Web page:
According to the Kodak imprint mark, this picture of us was taken in 1962. The color in our cheeks has faded some. There’s mom and dad corralling Wendy, Newsome and me. Wendy is the stiff and stern looking bookend. She is the oldest and has the most to gain. Newsome is the capable mysterious one. Typical for the middle child I suppose. That’s me, Oriole, the youngest, on the end. We’ve never got along. You can see the detachment in our faces. The only thing we have in common: our parents and their money. Even now during these hard and desperate times, it hasn’t been easy… with the funeral and all.

Oh yes. The funeral.

We received the terrible news Monday. Our parents were found brutally butchered. With an axe. Can you imagine? The authorities haven’t been able to piece it together. Sorry, no pun intended. Did they deserve it? Hard to say. They had issues. Secrets. Things that could tear a family apart. They’re in the grave now. Yes it’s a horrible thing but the killers did us a favor. They brought us all together again. We’ll each get a pretty piece of the estate.

Oh yes. The estate.

That’s what it’s all about really…why we’re all here. Millions of dollars left behind. We’ve already met with the lawyers and settled the details. On Saturday, Wendy, Newsome and I will meet…sort of like a family again… and bury the hatchet. We’ve got to get along now.

See Authors page for Paul’s bio.



by Travis Smith

“Does she have an alibi?” he asked Detective Harris, the woman in charge of the investigation, nodding towards the Mayor’s widow in the other room.
“Says she was at the club, like she always is in the afternoon. The other women have confirmed that, but none recall exactly when she left.”
Morgan looked around. The Mayor’s body had been removed and the crime scene unit, which had been collecting evidence, were circled around to listen to him.
“Possible motives for her?”
“The usual: mistress, life insurance policy, prenup.”
“Do we know anything about the mistress?”
“Not much, apparently some cheap floozy he kept for fun on the side.”
“Anyone else who might want him dead?”
“He wasn’t the cleanest politician, we know that, and more than a few city workers are unhappy about the pension cuts last year, so the list is long.”
“All right then. Keep at it everyone, and be careful, given the high profile nature of the victim. Harris, you come with me. Yates, you’re in charge here, and be sure to keep someone with the widow.”

As they pulled out of the driveway he started laughing. “So you’re a cheap floozy?”
“Very funny.”
“Did you get into the safe?”
“Five hundred thousand cash plus his off-shore bank information, and yes, I changed the combination, so we can have it all transferred before they figure out what’s gone.”
“Then let’s finish the game. Now that our pensions have been reinstated our beach house in Montserrat is waiting.”

See Authors page for Travis’s bio.



by Michael D. Brown

Roy tells me when we are alone shopping at Jersey malls for luggage for the books and movies I’m taking back with me, “Adrienne’s ex has no reason to move. He’s got a good deal paying only nine hundred dollars for the use of the whole house.” So back at my apartment when she is talking loudly on the phone with her sister, and trying to calm Felicia, who is ranting again about how her ex-husband Charlie is such a shit because he won’t come up with his quarter of the mortgage, I don’t feel her distress.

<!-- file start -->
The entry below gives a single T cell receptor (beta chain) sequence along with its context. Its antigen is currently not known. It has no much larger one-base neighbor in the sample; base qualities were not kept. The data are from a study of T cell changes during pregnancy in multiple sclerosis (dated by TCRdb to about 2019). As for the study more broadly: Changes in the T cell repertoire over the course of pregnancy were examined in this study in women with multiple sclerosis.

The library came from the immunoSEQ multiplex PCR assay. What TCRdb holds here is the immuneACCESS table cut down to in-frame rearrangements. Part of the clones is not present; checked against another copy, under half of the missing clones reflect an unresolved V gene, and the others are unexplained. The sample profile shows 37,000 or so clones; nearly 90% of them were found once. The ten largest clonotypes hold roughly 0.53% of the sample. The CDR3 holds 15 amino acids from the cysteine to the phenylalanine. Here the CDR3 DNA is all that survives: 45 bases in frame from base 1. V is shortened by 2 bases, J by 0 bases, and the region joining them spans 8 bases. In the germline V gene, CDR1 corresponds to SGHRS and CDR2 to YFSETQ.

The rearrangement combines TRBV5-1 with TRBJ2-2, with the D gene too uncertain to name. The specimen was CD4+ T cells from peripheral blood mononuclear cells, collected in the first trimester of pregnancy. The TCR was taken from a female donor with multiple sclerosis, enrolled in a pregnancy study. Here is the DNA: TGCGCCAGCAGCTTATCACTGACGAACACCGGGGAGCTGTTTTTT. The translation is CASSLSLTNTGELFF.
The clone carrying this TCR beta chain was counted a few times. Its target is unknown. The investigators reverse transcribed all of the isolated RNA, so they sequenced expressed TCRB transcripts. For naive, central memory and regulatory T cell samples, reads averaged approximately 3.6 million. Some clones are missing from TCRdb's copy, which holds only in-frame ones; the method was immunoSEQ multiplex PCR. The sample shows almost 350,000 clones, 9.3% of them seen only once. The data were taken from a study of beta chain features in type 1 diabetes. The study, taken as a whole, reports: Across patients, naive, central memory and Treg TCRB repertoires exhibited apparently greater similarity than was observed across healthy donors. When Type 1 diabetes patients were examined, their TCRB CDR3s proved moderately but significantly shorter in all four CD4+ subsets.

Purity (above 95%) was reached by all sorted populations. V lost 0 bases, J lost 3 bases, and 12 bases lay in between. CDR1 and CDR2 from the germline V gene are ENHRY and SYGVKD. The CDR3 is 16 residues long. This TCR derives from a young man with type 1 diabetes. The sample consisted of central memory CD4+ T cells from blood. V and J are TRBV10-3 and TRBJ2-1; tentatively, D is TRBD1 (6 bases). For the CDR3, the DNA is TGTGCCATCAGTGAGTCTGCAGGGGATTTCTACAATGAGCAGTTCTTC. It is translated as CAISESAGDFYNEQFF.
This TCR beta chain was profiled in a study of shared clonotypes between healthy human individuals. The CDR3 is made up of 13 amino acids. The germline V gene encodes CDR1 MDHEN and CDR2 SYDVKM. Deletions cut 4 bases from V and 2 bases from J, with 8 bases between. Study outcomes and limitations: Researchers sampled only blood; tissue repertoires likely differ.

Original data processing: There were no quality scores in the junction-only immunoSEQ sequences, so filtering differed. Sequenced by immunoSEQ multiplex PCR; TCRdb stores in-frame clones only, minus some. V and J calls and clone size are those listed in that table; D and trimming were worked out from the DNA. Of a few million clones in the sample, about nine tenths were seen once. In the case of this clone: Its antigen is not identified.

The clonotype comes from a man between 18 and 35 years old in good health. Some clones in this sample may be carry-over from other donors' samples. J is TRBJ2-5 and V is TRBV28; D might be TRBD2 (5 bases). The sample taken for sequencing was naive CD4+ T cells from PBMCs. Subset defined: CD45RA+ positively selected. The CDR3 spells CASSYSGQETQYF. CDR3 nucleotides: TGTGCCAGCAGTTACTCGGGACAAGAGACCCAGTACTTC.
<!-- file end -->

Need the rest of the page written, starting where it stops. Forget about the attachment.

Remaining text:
Roy says during a lull, “Never, get involved financially with family.”
He doesn’t like Adrienne having three hour liquid lunches with her boss and clients, although she says it’s one of the things an insurance broker has to do.
Each makes twice as much as I have ever earned teaching or working in an office. I only maintain the apartment in my name as a storage place for all my stuff, paying a portion of the rent to keep my books and belongings behind all the things they have moved in.
On my next to last day in New York, with both at work and Babette in doggie daycare, I have the apartment to myself. I watch old videotapes of my vacations with Jason and I’m aware of the urn containing his ashes on the bookcase filled with volumes of his stamp collection, but I can’t feel his presence in the place anymore.

See Authors page for Michael’s bio.



by Joe Gensle

She was a stickler.
Every morning at 6:21AM, she took the 2nd aisle seat on the right side of the second car, and hunkered down for her 42-minute BART rail commute into San Francisco.
She’d started each ride with a love letter drafted to Larry for later e-mailing. She’d share thoughts and dreams, how things might be when he got out of the service, sometimes share office gossip and even write anecdotally of her commute.
This day, she settled into her seat and opened her laptop. As the train filled and eased away from its 3rd stop, she heard a long belch, off…over left shoulder. ‘Disgusting and rude,’ she thought,’ and added ‘imbecilic’ when riders giggled aloud. Another burp, and more laughter.
Someone’s bad manners shred her concentration like cheap cheese, grating her last nerve. When she heard the loud report of flatulence–unmistakably a fart, and loud– and then another, nearby riders couldn’t contain themselves! She slammed the laptop shut, jumped up and turned, barking “LISTEN, MISTER!” convinced it was a man.
It was her man. There stood her Larry in uniform, home early from Iraq, hitting “Play” on his smart-phone‘s .mp3 sound effects to the comedic roars complicitous riders. She vaulted over the seatback into his arms. He knelt and proposed to her, to cheers and tears of the crowd.

He proposed on car 5319, and they were married May 3, 2019 (5/3/19). They named their first-born, “Bart,” who trained to be a practical joker.

Joe Gensle is on assignment in New Orleans. See Authors page for his bio.



All illustrations for Spot 006 supplied by Sandra Davies.